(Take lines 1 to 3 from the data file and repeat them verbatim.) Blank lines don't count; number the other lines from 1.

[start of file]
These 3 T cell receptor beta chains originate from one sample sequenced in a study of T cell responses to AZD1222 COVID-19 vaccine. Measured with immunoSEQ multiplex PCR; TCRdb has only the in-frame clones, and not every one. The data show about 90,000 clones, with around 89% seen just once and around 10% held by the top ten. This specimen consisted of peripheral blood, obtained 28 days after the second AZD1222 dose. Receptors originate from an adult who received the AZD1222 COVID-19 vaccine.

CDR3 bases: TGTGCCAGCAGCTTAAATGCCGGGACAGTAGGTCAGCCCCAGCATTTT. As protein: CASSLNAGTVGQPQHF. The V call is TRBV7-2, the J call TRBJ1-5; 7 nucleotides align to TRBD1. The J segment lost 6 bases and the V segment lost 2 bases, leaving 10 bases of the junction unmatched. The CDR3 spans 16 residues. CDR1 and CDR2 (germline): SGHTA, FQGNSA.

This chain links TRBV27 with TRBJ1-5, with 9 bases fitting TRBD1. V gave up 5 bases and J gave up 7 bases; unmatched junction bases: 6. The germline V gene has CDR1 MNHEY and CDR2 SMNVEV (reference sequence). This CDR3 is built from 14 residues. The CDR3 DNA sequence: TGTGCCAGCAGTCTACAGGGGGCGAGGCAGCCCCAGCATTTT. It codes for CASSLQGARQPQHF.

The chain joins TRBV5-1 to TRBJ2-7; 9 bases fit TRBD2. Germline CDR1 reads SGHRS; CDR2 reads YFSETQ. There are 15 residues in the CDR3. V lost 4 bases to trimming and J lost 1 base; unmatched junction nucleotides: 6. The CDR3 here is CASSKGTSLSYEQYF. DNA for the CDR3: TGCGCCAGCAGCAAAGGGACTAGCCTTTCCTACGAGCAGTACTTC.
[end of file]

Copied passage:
These 3 T cell receptor beta chains originate from one sample sequenced in a study of T cell responses to AZD1222 COVID-19 vaccine. Measured with immunoSEQ multiplex PCR; TCRdb has only the in-frame clones, and not every one. The data show about 90,000 clones, with around 89% seen just once and around 10% held by the top ten. This specimen consisted of peripheral blood, obtained 28 days after the second AZD1222 dose. Receptors originate from an adult who received the AZD1222 COVID-19 vaccine.

CDR3 bases: TGTGCCAGCAGCTTAAATGCCGGGACAGTAGGTCAGCCCCAGCATTTT. As protein: CASSLNAGTVGQPQHF. The V call is TRBV7-2, the J call TRBJ1-5; 7 nucleotides align to TRBD1. The J segment lost 6 bases and the V segment lost 2 bases, leaving 10 bases of the junction unmatched. The CDR3 spans 16 residues. CDR1 and CDR2 (germline): SGHTA, FQGNSA.

This chain links TRBV27 with TRBJ1-5, with 9 bases fitting TRBD1. V gave up 5 bases and J gave up 7 bases; unmatched junction bases: 6. The germline V gene has CDR1 MNHEY and CDR2 SMNVEV (reference sequence). This CDR3 is built from 14 residues. The CDR3 DNA sequence: TGTGCCAGCAGTCTACAGGGGGCGAGGCAGCCCCAGCATTTT. It codes for CASSLQGARQPQHF.